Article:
An erudite and ordered reading of Augustine’s Confessions and a worthy addition to any library on early Christianity.

A comprehensive literary biography of the great Christian thinker Augustine (354-430).

Fox (Ancient History/New Coll., Oxford Univ.; Travelling Heroes: In the Epic Age of Homer, 2009, etc.) adds a hefty tome to the library of works on St. Augustine of Hippo, focusing mostly on his famous Confessions. Written in the late fourth century, Confessions remains a foundational work of Christian thought. Fox guides readers on an epic journey through the book and the life that inspired it. Presuming a familiarity from his audience with Confessions and with Augustine, Fox systematically explores his subject’s well-documented life and provides in-depth background and commentary capable of assisting even seasoned scholars in a deeper understanding of the great autobiography. For instance, Fox presents a lengthy, detailed, and nuanced explanation of the Manichaean heresy that Augustine fervently followed for a time. Thorough background on topics such as this, obscure today but foundational to a full reading of Confessions, provides a true service to readers. Fox sees Augustine’s early life as a series of conversions, either toward ways of thinking or away from certain lifestyles. Once he had thoroughly accepted orthodox Christianity, however, in the famous garden scene described in Confessions, the focus changed. Augustine ceased to undergo conversions and instead began a period of confession in his life, a grappling with his past that culminated in his writing (or dictating, as Fox theorizes) his great prayer, the Confessions. As Fox notes, “books and people alternate importantly in Augustine’s intellectual journey,” and he explores the many ancient texts that influenced the young Augustine as well as the many people who helped shape him. Fox’s writing is coherent and approachable, but the book is not for casual readers of Augustine. It represents a close analysis of both Confessions and of Augustine himself, leaving few stones unturned.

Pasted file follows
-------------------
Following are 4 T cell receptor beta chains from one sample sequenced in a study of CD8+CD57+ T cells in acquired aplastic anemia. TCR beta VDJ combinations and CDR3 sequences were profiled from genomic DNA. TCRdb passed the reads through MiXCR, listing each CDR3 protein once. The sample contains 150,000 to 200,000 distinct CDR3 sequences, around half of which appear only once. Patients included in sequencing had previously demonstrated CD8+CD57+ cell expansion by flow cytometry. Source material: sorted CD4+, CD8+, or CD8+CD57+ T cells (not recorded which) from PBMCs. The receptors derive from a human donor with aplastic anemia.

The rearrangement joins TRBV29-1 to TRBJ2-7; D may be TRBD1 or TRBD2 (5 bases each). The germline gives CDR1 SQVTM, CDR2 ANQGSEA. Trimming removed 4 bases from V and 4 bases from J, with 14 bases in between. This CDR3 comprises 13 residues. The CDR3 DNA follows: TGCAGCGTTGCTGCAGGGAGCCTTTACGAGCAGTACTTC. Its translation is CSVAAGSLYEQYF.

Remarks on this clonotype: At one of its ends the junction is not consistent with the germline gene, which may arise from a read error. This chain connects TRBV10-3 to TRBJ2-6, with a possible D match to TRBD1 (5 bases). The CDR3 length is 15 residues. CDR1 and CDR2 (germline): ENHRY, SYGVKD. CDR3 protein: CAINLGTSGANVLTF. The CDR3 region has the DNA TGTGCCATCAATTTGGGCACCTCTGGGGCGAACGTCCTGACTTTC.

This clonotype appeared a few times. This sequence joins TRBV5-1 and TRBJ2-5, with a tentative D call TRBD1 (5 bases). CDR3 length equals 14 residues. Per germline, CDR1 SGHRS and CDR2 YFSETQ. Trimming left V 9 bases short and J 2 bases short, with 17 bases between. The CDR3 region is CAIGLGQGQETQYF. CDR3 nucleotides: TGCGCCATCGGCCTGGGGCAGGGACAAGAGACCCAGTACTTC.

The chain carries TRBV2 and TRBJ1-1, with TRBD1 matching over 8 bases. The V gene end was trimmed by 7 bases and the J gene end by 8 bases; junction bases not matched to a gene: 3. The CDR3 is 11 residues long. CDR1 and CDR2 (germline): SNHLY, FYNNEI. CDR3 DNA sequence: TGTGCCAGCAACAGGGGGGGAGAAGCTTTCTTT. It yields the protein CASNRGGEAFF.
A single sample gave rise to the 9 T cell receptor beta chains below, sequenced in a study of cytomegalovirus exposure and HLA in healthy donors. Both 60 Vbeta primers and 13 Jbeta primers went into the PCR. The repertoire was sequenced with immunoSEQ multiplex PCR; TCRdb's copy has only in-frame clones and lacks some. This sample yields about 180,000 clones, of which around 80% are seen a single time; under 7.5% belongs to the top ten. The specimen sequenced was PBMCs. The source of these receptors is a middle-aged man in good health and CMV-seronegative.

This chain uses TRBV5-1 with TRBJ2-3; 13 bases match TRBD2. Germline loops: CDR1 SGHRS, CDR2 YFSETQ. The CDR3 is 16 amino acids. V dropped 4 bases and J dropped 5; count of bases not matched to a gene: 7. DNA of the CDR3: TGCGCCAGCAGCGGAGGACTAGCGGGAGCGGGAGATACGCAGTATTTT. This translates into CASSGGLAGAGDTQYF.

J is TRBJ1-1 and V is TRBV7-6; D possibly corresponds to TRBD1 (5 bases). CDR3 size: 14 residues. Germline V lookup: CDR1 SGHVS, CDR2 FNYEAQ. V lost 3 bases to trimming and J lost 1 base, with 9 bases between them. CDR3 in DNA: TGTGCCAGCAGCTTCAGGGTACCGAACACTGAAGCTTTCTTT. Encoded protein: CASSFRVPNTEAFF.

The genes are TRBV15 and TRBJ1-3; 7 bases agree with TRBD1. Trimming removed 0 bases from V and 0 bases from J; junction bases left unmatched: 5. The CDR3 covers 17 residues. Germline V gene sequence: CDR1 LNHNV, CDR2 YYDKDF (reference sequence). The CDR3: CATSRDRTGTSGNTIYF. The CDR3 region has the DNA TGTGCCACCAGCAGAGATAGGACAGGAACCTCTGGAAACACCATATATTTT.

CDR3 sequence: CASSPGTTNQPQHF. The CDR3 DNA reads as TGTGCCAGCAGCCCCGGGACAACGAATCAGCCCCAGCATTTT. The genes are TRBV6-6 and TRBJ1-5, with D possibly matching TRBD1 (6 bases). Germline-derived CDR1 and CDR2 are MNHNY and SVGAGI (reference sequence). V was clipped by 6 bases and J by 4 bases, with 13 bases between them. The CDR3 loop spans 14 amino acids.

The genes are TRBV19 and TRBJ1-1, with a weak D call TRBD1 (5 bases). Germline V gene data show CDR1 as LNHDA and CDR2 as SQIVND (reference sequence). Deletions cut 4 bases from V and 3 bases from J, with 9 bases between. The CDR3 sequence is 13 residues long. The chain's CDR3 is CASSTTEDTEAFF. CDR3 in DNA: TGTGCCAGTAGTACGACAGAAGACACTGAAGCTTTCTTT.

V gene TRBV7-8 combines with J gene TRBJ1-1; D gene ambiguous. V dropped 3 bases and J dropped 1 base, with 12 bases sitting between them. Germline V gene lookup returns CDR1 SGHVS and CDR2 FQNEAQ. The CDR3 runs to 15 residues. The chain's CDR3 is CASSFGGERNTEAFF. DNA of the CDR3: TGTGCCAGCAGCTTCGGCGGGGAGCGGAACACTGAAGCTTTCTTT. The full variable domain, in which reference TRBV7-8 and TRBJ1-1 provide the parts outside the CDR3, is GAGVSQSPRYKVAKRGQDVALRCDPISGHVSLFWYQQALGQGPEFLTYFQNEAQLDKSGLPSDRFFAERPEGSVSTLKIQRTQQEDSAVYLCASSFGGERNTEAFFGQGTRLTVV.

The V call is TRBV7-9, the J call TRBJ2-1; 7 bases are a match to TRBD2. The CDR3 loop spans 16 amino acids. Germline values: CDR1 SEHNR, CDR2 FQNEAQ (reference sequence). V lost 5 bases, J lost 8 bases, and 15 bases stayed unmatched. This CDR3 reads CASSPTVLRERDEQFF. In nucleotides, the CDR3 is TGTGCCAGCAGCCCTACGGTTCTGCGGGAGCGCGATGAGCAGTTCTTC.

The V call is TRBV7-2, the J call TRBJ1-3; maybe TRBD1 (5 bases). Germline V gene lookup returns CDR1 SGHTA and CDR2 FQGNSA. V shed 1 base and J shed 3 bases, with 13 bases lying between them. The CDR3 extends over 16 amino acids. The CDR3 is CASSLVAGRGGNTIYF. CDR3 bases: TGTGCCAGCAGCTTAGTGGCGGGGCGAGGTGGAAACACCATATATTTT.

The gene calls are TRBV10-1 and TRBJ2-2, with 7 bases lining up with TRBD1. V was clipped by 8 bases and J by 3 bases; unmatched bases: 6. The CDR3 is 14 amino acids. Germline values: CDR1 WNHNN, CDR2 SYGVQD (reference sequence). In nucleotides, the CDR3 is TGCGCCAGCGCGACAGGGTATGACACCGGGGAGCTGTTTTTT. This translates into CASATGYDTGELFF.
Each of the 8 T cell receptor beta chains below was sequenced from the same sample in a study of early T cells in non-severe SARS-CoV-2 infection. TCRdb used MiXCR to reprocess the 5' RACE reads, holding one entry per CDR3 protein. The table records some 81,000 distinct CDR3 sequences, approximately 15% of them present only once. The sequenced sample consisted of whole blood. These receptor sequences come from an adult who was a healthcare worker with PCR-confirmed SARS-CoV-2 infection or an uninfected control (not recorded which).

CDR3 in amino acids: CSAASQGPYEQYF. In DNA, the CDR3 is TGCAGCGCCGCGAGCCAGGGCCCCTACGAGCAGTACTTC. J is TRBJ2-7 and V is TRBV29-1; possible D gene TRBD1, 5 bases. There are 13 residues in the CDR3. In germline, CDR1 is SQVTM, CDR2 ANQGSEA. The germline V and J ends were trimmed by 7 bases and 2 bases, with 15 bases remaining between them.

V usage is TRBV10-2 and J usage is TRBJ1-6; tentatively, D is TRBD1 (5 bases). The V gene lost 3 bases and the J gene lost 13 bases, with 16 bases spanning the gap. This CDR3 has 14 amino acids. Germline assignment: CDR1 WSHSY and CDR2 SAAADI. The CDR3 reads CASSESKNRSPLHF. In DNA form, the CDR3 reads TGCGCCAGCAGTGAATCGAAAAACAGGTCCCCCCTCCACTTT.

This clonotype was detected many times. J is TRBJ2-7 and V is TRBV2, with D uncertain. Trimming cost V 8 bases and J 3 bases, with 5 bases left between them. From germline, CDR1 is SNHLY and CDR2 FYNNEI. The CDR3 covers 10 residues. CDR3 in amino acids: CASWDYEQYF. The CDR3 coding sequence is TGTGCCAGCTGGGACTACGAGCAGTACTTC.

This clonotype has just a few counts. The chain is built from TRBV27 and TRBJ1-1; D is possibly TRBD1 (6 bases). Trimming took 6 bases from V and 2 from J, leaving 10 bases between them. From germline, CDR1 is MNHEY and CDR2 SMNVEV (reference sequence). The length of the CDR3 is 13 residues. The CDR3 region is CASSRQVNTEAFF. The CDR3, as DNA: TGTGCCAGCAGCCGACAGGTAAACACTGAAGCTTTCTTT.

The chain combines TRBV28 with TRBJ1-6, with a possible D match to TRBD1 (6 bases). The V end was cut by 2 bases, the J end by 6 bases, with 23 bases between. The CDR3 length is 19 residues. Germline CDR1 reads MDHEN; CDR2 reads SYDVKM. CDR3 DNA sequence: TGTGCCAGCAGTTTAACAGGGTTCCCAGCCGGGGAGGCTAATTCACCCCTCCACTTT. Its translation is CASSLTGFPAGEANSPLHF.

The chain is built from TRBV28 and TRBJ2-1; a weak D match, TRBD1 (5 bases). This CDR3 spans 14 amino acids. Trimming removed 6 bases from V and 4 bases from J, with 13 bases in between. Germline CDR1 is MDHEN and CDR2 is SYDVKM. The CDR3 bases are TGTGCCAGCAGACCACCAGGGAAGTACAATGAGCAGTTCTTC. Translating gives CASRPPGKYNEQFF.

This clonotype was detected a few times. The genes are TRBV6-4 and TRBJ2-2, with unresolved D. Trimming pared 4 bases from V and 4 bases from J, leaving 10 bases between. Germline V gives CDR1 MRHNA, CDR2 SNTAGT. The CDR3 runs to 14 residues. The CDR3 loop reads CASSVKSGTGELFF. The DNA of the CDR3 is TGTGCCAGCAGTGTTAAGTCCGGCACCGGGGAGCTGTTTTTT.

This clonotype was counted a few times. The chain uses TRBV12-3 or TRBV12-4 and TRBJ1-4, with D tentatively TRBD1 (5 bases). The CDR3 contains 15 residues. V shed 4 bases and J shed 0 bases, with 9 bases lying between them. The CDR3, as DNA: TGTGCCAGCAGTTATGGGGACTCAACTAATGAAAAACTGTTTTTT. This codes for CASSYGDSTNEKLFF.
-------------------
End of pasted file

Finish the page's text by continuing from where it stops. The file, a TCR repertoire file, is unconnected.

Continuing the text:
An erudite and ordered reading of Augustine’s Confessions and a worthy addition to any library on early Christianity.

Pub Date: Nov. 3, 2015

ISBN: 978-0-465-02227-4

Page Count: 688

Publisher: Basic Books

Review Posted Online: Aug. 16, 2015

Kirkus Reviews Issue: Sept. 1, 2015


The author's youthfulness helps to assure the inevitable comparison with the Anne Frank diary although over and above the...

Elie Wiesel spent his early years in a small Transylvanian town as one of four children. 

He was the only one of the family to survive what Francois Maurois, in his introduction, calls the "human holocaust" of the persecution of the Jews, which began with the restrictions, the singularization of the yellow star, the enclosure within the ghetto, and went on to the mass deportations to the ovens of Auschwitz and Buchenwald. There are unforgettable and horrifying scenes here in this spare and sombre memoir of this experience of the hanging of a child, of his first farewell with his father who leaves him an inheritance of a knife and a spoon, and of his last goodbye at Buchenwald his father's corpse is already cold let alone the long months of survival under unconscionable conditions. 

The author's youthfulness helps to assure the inevitable comparison with the Anne Frank diary although over and above the sphere of suffering shared, and in this case extended to the death march itself, there is no spiritual or emotional legacy here to offset any reader reluctance.

Pub Date: Jan. 16, 2006

ISBN: 0374500010

Page Count: 120

Publisher: Hill & Wang

Review Posted Online: Oct. 7, 2011

Kirkus Reviews Issue: Jan. 15, 2006



Well-told and admonitory.

Young-rags-to-mature-riches memoir by broker and motivational speaker Gardner.

Born and raised in the Milwaukee ghetto, the author pulled himself up from considerable disadvantage. He was fatherless, and his adored mother wasn’t always around; once, as a child, he spied her at a family funeral accompanied by a prison guard. When beautiful, evanescent Moms was there, Chris also had to deal with Freddie “I ain’t your goddamn daddy!” Triplett, one of the meanest stepfathers in recent literature. Chris did “the dozens” with the homies, boosted a bit and in the course of youthful adventure was raped. His heroes were Miles Davis, James Brown and Muhammad Ali. Meanwhile, at the behest of Moms, he developed a fondness for reading. He joined the Navy and became a medic (preparing badass Marines for proctology), and a proficient lab technician. Moving up in San Francisco, married and then divorced, he sold medical supplies. He was recruited as a trainee at Dean Witter just around the time he became a homeless single father. All his belongings in a shopping cart, Gardner sometimes slept with his young son at the office (apparently undiscovered by the night cleaning crew). The two also frequently bedded down in a public restroom. After Gardner’s talents were finally appreciated by the firm of Bear Stearns, his American Dream became real. He got the cool duds, hot car and fine ladies so coveted from afar back in the day. He even had a meeting with Nelson Mandela. Through it all, he remained a prideful parent. His own no-daddy blues are gone now.

Well-told and admonitory.

Pub Date: June 1, 2006

ISBN: 0-06-074486-3

Page Count: 320

Publisher: Amistad/HarperCollins

Review Posted Online: May 19, 2010

Kirkus Reviews Issue: March 15, 2006

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